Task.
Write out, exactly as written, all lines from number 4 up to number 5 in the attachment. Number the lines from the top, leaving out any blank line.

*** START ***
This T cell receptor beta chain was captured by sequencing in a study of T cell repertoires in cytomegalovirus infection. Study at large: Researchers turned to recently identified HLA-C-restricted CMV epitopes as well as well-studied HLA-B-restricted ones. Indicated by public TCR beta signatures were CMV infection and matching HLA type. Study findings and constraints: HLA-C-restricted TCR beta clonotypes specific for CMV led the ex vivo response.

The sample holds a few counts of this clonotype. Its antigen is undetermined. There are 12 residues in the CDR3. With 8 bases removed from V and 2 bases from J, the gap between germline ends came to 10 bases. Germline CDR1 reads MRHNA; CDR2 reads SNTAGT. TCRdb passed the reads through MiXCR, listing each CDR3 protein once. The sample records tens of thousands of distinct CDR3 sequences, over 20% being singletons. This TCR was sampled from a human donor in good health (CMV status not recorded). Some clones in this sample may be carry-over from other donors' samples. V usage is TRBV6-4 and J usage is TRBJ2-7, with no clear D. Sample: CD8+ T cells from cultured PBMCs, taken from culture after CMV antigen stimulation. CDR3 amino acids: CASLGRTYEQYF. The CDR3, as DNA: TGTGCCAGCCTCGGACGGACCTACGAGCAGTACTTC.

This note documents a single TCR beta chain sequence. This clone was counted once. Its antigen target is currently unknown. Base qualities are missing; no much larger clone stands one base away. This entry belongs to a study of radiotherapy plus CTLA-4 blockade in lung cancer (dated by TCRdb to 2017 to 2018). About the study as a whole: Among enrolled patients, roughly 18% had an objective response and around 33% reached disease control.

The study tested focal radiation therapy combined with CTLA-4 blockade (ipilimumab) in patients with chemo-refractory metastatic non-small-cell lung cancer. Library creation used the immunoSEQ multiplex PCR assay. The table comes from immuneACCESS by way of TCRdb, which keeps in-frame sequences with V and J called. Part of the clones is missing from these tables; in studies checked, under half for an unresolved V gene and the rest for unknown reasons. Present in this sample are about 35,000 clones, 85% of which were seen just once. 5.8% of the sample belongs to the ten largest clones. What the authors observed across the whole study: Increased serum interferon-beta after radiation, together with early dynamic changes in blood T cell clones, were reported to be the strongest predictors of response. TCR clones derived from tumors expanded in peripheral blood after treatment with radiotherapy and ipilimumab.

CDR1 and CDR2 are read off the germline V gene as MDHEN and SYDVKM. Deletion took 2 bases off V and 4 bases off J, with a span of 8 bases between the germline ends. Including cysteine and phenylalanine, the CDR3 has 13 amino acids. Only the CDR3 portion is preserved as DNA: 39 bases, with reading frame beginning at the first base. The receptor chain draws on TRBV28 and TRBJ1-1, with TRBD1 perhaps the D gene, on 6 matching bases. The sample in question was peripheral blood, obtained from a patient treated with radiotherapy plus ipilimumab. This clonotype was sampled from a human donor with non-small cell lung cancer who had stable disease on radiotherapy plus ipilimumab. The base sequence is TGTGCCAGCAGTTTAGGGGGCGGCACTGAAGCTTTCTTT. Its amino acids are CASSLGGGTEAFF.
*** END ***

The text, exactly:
The study tested focal radiation therapy combined with CTLA-4 blockade (ipilimumab) in patients with chemo-refractory metastatic non-small-cell lung cancer. Library creation used the immunoSEQ multiplex PCR assay. The table comes from immuneACCESS by way of TCRdb, which keeps in-frame sequences with V and J called. Part of the clones is missing from these tables; in studies checked, under half for an unresolved V gene and the rest for unknown reasons. Present in this sample are about 35,000 clones, 85% of which were seen just once. 5.8% of the sample belongs to the ten largest clones. What the authors observed across the whole study: Increased serum interferon-beta after radiation, together with early dynamic changes in blood T cell clones, were reported to be the strongest predictors of response. TCR clones derived from tumors expanded in peripheral blood after treatment with radiotherapy and ipilimumab.

CDR1 and CDR2 are read off the germline V gene as MDHEN and SYDVKM. Deletion took 2 bases off V and 4 bases off J, with a span of 8 bases between the germline ends. Including cysteine and phenylalanine, the CDR3 has 13 amino acids. Only the CDR3 portion is preserved as DNA: 39 bases, with reading frame beginning at the first base. The receptor chain draws on TRBV28 and TRBJ1-1, with TRBD1 perhaps the D gene, on 6 matching bases. The sample in question was peripheral blood, obtained from a patient treated with radiotherapy plus ipilimumab. This clonotype was sampled from a human donor with non-small cell lung cancer who had stable disease on radiotherapy plus ipilimumab. The base sequence is TGTGCCAGCAGTTTAGGGGGCGGCACTGAAGCTTTCTTT. Its amino acids are CASSLGGGTEAFF.